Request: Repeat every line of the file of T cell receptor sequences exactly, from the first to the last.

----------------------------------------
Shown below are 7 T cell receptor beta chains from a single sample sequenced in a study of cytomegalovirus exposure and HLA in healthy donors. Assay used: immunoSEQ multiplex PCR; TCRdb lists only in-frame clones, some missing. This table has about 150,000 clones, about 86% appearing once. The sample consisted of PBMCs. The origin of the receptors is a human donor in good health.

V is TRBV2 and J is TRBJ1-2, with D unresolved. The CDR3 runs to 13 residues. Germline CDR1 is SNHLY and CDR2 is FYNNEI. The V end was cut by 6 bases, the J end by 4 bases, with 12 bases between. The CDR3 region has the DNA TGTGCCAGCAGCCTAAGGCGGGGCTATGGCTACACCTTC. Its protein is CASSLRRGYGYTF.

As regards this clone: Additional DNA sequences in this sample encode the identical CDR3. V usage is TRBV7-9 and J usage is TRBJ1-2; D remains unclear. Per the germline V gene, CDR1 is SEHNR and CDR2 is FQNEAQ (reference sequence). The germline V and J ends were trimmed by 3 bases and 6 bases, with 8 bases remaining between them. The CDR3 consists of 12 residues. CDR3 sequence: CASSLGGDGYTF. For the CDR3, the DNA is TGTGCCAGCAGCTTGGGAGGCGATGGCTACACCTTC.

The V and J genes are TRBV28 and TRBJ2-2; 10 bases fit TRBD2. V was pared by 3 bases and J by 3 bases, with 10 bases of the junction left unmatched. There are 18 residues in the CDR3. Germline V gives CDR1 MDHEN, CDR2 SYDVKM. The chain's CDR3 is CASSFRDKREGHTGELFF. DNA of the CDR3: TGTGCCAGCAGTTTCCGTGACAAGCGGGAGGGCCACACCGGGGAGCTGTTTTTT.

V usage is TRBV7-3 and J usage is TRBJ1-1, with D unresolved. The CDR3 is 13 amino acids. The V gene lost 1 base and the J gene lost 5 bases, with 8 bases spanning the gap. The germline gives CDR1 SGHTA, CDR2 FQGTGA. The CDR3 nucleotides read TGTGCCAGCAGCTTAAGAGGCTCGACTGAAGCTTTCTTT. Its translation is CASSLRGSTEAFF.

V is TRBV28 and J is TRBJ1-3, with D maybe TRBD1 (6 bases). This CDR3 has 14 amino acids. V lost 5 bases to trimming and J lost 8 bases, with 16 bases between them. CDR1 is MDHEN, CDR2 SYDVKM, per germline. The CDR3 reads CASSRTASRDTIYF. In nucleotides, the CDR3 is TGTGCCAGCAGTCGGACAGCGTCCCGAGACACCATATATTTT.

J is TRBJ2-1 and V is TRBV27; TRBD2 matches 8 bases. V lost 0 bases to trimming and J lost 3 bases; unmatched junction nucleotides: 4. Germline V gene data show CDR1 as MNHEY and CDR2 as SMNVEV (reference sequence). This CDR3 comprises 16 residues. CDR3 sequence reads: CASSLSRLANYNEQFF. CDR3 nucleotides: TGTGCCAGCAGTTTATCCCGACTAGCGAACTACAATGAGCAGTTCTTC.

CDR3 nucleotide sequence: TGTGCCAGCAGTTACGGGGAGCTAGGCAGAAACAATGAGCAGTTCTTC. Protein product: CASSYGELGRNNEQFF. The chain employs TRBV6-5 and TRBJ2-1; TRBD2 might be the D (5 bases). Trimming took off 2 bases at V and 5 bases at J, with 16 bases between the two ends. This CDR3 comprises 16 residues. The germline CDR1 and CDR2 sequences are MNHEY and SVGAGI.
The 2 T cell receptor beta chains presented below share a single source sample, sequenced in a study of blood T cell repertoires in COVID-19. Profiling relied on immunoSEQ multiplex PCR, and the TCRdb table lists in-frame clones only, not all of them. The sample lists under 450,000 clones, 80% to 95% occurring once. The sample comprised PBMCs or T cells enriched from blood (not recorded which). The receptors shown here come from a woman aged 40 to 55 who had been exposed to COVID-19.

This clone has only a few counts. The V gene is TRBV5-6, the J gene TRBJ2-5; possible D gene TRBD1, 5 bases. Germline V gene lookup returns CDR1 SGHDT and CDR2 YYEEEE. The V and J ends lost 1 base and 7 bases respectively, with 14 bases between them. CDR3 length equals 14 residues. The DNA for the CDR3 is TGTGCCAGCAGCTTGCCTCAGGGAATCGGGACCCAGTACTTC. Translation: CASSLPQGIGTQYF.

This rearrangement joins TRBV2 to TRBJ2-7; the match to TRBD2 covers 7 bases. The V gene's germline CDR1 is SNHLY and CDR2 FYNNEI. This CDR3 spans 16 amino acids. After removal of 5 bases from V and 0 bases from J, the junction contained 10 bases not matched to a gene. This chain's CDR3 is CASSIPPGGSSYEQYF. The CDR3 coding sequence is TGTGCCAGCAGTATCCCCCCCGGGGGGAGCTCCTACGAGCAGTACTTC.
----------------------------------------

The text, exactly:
Shown below are 7 T cell receptor beta chains from a single sample sequenced in a study of cytomegalovirus exposure and HLA in healthy donors. Assay used: immunoSEQ multiplex PCR; TCRdb lists only in-frame clones, some missing. This table has about 150,000 clones, about 86% appearing once. The sample consisted of PBMCs. The origin of the receptors is a human donor in good health.

V is TRBV2 and J is TRBJ1-2, with D unresolved. The CDR3 runs to 13 residues. Germline CDR1 is SNHLY and CDR2 is FYNNEI. The V end was cut by 6 bases, the J end by 4 bases, with 12 bases between. The CDR3 region has the DNA TGTGCCAGCAGCCTAAGGCGGGGCTATGGCTACACCTTC. Its protein is CASSLRRGYGYTF.

As regards this clone: Additional DNA sequences in this sample encode the identical CDR3. V usage is TRBV7-9 and J usage is TRBJ1-2; D remains unclear. Per the germline V gene, CDR1 is SEHNR and CDR2 is FQNEAQ (reference sequence). The germline V and J ends were trimmed by 3 bases and 6 bases, with 8 bases remaining between them. The CDR3 consists of 12 residues. CDR3 sequence: CASSLGGDGYTF. For the CDR3, the DNA is TGTGCCAGCAGCTTGGGAGGCGATGGCTACACCTTC.

The V and J genes are TRBV28 and TRBJ2-2; 10 bases fit TRBD2. V was pared by 3 bases and J by 3 bases, with 10 bases of the junction left unmatched. There are 18 residues in the CDR3. Germline V gives CDR1 MDHEN, CDR2 SYDVKM. The chain's CDR3 is CASSFRDKREGHTGELFF. DNA of the CDR3: TGTGCCAGCAGTTTCCGTGACAAGCGGGAGGGCCACACCGGGGAGCTGTTTTTT.

V usage is TRBV7-3 and J usage is TRBJ1-1, with D unresolved. The CDR3 is 13 amino acids. The V gene lost 1 base and the J gene lost 5 bases, with 8 bases spanning the gap. The germline gives CDR1 SGHTA, CDR2 FQGTGA. The CDR3 nucleotides read TGTGCCAGCAGCTTAAGAGGCTCGACTGAAGCTTTCTTT. Its translation is CASSLRGSTEAFF.

V is TRBV28 and J is TRBJ1-3, with D maybe TRBD1 (6 bases). This CDR3 has 14 amino acids. V lost 5 bases to trimming and J lost 8 bases, with 16 bases between them. CDR1 is MDHEN, CDR2 SYDVKM, per germline. The CDR3 reads CASSRTASRDTIYF. In nucleotides, the CDR3 is TGTGCCAGCAGTCGGACAGCGTCCCGAGACACCATATATTTT.

J is TRBJ2-1 and V is TRBV27; TRBD2 matches 8 bases. V lost 0 bases to trimming and J lost 3 bases; unmatched junction nucleotides: 4. Germline V gene data show CDR1 as MNHEY and CDR2 as SMNVEV (reference sequence). This CDR3 comprises 16 residues. CDR3 sequence reads: CASSLSRLANYNEQFF. CDR3 nucleotides: TGTGCCAGCAGTTTATCCCGACTAGCGAACTACAATGAGCAGTTCTTC.

CDR3 nucleotide sequence: TGTGCCAGCAGTTACGGGGAGCTAGGCAGAAACAATGAGCAGTTCTTC. Protein product: CASSYGELGRNNEQFF. The chain employs TRBV6-5 and TRBJ2-1; TRBD2 might be the D (5 bases). Trimming took off 2 bases at V and 5 bases at J, with 16 bases between the two ends. This CDR3 comprises 16 residues. The germline CDR1 and CDR2 sequences are MNHEY and SVGAGI.
The 2 T cell receptor beta chains presented below share a single source sample, sequenced in a study of blood T cell repertoires in COVID-19. Profiling relied on immunoSEQ multiplex PCR, and the TCRdb table lists in-frame clones only, not all of them. The sample lists under 450,000 clones, 80% to 95% occurring once. The sample comprised PBMCs or T cells enriched from blood (not recorded which). The receptors shown here come from a woman aged 40 to 55 who had been exposed to COVID-19.

This clone has only a few counts. The V gene is TRBV5-6, the J gene TRBJ2-5; possible D gene TRBD1, 5 bases. Germline V gene lookup returns CDR1 SGHDT and CDR2 YYEEEE. The V and J ends lost 1 base and 7 bases respectively, with 14 bases between them. CDR3 length equals 14 residues. The DNA for the CDR3 is TGTGCCAGCAGCTTGCCTCAGGGAATCGGGACCCAGTACTTC. Translation: CASSLPQGIGTQYF.

This rearrangement joins TRBV2 to TRBJ2-7; the match to TRBD2 covers 7 bases. The V gene's germline CDR1 is SNHLY and CDR2 FYNNEI. This CDR3 spans 16 amino acids. After removal of 5 bases from V and 0 bases from J, the junction contained 10 bases not matched to a gene. This chain's CDR3 is CASSIPPGGSSYEQYF. The CDR3 coding sequence is TGTGCCAGCAGTATCCCCCCCGGGGGGAGCTCCTACGAGCAGTACTTC.